Justificação da pena a partir de Kant
FREIRE, Leonardo Oliveira. Justificação da pena a partir de Kant. 2015. 179f. Tese (Doutorado em Filosofia) - Centro de Ciências Humanas, Letras e Artes, Universidade Federal do Rio Grande do Norte, Natal, 2015.
Freire, Leonardo Oliveira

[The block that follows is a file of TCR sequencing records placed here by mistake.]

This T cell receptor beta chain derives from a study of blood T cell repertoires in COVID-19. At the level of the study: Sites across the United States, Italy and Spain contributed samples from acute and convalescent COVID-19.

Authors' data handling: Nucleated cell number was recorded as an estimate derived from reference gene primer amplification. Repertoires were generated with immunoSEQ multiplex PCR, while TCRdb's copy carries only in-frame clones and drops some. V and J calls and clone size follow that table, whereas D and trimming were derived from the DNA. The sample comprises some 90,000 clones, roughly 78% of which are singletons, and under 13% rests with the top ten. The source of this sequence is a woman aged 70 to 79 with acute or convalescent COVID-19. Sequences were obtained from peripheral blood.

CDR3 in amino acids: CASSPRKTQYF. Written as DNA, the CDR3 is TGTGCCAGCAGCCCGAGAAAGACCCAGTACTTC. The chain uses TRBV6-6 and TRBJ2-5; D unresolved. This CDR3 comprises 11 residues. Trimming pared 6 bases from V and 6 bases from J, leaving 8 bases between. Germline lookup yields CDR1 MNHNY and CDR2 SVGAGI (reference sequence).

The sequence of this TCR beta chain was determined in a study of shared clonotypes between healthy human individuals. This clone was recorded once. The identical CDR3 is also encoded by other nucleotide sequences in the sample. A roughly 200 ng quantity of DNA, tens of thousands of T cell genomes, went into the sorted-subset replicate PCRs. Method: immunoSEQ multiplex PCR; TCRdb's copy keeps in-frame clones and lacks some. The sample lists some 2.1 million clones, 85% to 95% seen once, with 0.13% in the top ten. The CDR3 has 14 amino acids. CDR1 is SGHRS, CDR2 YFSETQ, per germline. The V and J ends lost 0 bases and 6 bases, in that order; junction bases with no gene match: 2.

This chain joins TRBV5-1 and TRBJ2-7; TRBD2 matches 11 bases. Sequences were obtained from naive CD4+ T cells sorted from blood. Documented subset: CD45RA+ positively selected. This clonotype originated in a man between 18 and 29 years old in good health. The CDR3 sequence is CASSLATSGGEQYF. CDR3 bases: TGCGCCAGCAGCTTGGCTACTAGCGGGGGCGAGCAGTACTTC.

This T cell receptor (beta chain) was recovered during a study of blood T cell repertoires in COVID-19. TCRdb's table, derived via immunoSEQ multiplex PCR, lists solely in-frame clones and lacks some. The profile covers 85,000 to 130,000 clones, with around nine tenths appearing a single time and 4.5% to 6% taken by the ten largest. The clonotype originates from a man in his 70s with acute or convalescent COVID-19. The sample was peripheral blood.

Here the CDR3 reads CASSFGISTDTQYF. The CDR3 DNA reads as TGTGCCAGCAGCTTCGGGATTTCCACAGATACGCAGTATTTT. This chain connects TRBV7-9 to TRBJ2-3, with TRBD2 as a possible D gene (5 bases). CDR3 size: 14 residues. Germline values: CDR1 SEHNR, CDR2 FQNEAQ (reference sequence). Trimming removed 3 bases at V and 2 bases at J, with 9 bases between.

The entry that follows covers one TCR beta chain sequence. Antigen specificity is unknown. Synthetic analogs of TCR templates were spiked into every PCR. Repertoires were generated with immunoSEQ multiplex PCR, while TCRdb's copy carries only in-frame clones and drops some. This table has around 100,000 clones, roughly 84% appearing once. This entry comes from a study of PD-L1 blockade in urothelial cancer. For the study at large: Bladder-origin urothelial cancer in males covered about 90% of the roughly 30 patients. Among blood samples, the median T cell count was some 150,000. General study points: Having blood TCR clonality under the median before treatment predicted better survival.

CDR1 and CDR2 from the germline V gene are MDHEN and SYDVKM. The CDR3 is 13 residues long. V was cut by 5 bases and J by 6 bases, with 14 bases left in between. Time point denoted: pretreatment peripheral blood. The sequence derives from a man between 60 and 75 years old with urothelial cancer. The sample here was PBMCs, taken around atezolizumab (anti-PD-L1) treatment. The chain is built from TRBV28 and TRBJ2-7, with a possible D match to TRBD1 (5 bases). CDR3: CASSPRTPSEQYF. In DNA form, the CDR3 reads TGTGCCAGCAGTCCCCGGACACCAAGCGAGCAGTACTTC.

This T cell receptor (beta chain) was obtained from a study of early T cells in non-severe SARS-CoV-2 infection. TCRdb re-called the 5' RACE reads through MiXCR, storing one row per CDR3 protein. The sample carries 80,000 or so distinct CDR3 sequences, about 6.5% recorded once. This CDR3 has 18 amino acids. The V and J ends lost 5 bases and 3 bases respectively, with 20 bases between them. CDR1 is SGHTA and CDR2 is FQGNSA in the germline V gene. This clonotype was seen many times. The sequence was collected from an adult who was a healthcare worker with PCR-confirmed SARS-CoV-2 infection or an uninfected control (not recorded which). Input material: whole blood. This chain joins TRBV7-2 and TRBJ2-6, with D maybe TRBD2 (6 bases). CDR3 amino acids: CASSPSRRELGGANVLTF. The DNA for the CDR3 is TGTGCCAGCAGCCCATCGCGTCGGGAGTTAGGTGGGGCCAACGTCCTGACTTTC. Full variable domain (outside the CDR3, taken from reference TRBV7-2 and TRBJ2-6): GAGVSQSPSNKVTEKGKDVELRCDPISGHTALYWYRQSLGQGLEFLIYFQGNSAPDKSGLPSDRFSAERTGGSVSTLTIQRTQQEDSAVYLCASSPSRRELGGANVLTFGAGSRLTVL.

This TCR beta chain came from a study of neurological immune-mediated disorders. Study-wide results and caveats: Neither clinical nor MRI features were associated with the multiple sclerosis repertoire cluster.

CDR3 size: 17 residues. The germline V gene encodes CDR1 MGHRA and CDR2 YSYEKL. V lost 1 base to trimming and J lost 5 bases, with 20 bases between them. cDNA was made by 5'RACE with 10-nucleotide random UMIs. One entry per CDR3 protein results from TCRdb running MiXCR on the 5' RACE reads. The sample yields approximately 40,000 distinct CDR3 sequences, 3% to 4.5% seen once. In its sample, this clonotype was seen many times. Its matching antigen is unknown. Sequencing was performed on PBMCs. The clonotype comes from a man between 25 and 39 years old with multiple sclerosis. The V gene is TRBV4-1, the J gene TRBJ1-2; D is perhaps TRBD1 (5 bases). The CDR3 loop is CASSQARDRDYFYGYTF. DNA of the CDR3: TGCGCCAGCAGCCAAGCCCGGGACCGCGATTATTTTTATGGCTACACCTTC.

The dissertation main concern is with Kant´s theory of punishment in his Doctrine of Right, especially his justification for the right to charge (i.e., to attribute crime) and punish (i.e., to impose a penalty sentence). Yet, opposing to interpreters and critics for whom the idea retribution is crucial for Kant´s theory but disputable we advocate that his theory involves three essential criteria to punish, viz. crime retribution, crime prevention and social rehabilitation (except in case of capital penalty), and that only the third justifies imposing a criminal penalty, while the first and second are complementary to the right to punish. This perspective takes imposition of penalty as prima facie criterion for retribution, while (special and general) prevention and rehabilitation are taken as constitutive criteria of the right to punish, viz. rehabilitation in implementing the temporary deprivation of freedom and prevention as element of coercion (which for Kant is implied by Right as such). Thus, we hold, first, that from the perspective of Kant´s theory punishment involves much more than mere retribution, and second, that retribution, prevention and rehabilitation are not necessarily incompatible each other. Accordingly, chapter one deals with Kat´s theory of criminal law in his Metaphysics of Morals, § 49, Section E, "The right to punish and grant clemency." First we discuss the concept of retribution and analyze the grounds for supporting justified punishment. Then, we argue that the limitation of the offender´s freedom is supported by reason in restoring reciprocal external freedom. In the second chapter we discuss other punishment theories and explain how Kant develops a theory that is not restricted to retributionism. Thus, we present a reinterpretation of Kant´s global theory of ius puniendi and defend that freedom is the actual foundation for punishment. Moreover, we dialogue with some contemporary interpreters, especially Jean Christoph Merle, a severe critic of retribution and enthusiastic advocate of rehabilitation, and hold that the rational coherence of Kant´s theory about capital punishment does not imply eliminating the acceptance of specific punishment in other cases aimed at rehabilitation. In the third and last chapter we discuss the possibility of temporary deprivation of freedom as mean of rehabilitation aiming at moral improvement. We also discuss improvement through the process of education, as well as the possibility of biotech moral improvement within the current and future criminal enforcement system. In the end we present a summary and highlight the main points of our research that justify rationally Kant´s theory of the right to punish as we understand it.